I wouldn’t say the Supreme Court is a ‘trials court’, as there is also a County Court in Victoria which is the principal trials court. There was presumably a jurisdictional reason for this case to be heard in the Supreme Court.
In either case, there is a Court of Appeal within the Supreme Court which the person may be able to appeal to. If that was unsuccessful, she may be able to ‘apply for leave’ to appeal from the High Court of Australia. If it ever got that far, which I doubt, I wouldn’t like her chances of that being granted… Not to mention the legal costs.
Anyway, seems like an odd way to deal with an issue. Where I haven’t gotten something I ‘need’ in economy, I force the issue by going to the galley and it is quickly dealt with.
LOL Yeah the FLIGHT CREW caused your marriage to break, you to stop hanging out with your friends and you to become fat… keep telling yourself that, lady.
Exactly! You took the words right out of my keyboard. Yeah, as if being a lazy, narcissistic whiner (which the stories I’ve read seem to portray) had nothing to do with her husband running off like an escaped convict!
Good. Hopefully this will deter other nuisance lawsuits…. But I know it won’t. Unfortunately there will always be some disgruntled nut looking to get rich, and some unscrupulous lawyer who will take the case.
Not all country have such litigious society as the murican…. Then again, the plaintiff’s lawyer maybe just having fun or looking for a free advert. Haha…
correction needed :
“can no longer garden~~~~s~~~ or exercise and has thus gained weight”
Wait… Where’s the “staggering legal fees” mentioned in the title?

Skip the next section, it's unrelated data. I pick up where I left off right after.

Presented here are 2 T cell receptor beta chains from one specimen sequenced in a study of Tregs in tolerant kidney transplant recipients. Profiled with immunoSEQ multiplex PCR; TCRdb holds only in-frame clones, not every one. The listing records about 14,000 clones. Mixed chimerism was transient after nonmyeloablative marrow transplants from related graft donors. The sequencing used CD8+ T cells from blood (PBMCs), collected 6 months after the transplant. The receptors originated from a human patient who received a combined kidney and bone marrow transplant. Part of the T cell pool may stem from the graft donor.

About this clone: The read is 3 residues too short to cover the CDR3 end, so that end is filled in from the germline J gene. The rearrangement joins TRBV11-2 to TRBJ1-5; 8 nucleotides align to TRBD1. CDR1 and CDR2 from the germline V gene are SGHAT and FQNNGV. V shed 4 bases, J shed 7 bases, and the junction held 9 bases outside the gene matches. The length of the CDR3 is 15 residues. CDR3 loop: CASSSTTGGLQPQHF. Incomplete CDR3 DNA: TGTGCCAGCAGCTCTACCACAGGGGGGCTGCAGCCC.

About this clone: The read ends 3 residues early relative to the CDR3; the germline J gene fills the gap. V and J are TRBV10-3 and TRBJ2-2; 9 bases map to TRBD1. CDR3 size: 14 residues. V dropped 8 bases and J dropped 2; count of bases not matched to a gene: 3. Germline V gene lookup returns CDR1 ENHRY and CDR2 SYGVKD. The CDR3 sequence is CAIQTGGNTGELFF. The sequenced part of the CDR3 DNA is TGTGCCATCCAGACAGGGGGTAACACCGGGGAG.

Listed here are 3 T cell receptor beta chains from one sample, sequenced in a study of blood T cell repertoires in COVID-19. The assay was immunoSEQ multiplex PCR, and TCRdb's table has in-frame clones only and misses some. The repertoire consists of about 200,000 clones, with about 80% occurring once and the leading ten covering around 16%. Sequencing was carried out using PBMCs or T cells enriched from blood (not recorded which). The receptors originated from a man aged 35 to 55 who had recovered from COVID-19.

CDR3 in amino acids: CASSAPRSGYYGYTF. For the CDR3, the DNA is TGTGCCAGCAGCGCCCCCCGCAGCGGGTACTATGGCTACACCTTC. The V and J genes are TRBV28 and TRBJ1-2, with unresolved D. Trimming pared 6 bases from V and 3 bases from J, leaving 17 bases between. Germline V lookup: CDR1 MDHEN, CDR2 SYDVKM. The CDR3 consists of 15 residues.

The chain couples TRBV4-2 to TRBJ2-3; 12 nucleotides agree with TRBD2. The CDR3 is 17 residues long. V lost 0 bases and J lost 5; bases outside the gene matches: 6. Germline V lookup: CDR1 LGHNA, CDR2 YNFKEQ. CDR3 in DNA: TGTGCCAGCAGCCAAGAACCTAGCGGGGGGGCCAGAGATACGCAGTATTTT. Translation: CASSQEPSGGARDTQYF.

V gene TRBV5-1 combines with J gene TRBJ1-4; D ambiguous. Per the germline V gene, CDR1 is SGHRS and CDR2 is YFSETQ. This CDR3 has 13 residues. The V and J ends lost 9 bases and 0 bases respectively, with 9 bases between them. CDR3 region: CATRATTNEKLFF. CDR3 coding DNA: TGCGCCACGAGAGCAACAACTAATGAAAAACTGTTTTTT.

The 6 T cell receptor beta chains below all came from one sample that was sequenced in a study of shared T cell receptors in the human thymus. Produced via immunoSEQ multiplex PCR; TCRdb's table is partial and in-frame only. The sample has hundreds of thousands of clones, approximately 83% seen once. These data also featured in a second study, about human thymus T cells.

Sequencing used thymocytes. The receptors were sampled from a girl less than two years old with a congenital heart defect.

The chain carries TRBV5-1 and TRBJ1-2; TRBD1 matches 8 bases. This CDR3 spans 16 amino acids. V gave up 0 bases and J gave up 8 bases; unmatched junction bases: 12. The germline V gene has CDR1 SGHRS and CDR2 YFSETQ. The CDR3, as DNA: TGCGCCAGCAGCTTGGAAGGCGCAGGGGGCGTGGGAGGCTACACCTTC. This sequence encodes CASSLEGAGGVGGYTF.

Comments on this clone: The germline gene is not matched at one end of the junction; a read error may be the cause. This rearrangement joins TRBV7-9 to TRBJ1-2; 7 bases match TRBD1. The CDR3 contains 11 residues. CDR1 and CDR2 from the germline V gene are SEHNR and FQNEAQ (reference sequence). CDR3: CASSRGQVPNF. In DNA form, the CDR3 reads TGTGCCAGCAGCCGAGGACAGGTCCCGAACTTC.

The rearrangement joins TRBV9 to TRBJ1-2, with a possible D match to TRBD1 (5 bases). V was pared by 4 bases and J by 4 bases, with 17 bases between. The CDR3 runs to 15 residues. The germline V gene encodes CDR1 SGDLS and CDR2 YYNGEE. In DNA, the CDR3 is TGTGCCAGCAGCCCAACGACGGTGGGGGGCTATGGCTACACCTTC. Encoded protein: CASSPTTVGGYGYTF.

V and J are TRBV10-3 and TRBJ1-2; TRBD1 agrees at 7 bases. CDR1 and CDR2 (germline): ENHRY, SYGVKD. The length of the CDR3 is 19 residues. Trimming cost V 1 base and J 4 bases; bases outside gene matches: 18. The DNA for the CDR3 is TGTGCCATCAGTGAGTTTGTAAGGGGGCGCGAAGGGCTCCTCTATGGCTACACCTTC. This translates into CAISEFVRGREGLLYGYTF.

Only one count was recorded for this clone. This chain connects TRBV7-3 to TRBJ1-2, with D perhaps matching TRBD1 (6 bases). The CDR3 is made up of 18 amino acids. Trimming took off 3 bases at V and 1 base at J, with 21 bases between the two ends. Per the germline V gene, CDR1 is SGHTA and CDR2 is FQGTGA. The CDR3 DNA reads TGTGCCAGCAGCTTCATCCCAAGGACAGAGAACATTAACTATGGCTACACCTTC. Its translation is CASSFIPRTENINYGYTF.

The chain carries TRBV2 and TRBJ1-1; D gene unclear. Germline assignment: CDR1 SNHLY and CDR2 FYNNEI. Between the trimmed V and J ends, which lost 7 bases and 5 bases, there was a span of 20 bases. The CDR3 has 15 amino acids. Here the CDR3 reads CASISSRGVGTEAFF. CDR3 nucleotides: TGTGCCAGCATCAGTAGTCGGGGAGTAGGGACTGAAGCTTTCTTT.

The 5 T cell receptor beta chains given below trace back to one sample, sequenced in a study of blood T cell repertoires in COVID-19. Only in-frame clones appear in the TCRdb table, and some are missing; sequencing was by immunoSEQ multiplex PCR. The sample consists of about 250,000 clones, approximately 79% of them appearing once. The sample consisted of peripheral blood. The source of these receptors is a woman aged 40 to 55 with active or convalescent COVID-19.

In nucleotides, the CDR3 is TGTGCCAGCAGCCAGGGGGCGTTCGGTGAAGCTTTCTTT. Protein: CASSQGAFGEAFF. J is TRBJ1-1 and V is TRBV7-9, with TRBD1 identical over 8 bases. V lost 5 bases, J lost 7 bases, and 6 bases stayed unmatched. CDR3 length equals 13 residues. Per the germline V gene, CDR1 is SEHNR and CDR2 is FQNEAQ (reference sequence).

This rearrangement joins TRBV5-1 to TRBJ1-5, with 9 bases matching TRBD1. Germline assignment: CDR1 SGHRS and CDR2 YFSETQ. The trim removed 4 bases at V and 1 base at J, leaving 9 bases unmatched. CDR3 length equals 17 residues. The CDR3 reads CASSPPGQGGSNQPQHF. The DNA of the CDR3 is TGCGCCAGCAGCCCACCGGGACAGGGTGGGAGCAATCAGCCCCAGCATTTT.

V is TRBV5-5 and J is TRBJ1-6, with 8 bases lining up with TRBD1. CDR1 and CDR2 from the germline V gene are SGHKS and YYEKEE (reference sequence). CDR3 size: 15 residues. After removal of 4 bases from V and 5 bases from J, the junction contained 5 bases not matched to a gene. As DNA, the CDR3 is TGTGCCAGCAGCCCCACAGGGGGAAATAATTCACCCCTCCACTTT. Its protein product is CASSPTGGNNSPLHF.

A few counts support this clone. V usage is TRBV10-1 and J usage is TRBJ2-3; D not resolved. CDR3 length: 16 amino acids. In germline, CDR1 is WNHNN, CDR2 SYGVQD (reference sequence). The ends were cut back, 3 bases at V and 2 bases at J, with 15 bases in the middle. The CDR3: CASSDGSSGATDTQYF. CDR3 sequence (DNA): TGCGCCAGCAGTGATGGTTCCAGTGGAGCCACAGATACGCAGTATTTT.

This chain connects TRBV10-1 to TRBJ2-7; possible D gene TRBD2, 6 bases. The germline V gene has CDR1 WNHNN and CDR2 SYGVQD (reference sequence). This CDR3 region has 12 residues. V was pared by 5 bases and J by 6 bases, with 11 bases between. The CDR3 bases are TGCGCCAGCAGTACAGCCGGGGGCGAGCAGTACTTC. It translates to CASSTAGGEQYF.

Is that a clickbait or an assumption from someone who thinks knew the proceeding laws in Australia but apparently not?
It is evident that Australian Judges are not as stupid as their American counterparts, as per my comments on the previous blog post.
In support of Matthew, The Age (Melbourne, Australian Newspaper) states that the women faces “potential costs running into hundreds of thousands of dollars”.
If the judge awards costs, this amount would not be farfetched.
Thank you for quoting the very very important word here. “Potential”.
I don’t like her prospects, but I’ll have to wait and see. Assuming she wasn’t using “no win, no fee” lawyer, her own costs wouldn’t be pretty.
Emirates “…tried to settle with Di Falco before the matter went to trial…”
Wonder what blandishment they offered: reimbursement of the cost of her ticket? another trip to anywhere in a higher class?
Free bottled water on her next trip?
Pretty dumb to go to trial rather than settle ( assuming it was a genuine offer), but some people won’t listen to reason when they feel aggrieved ( assuming she was advised to settle).
She has the option of appeal. Not winnable unless as a point of law.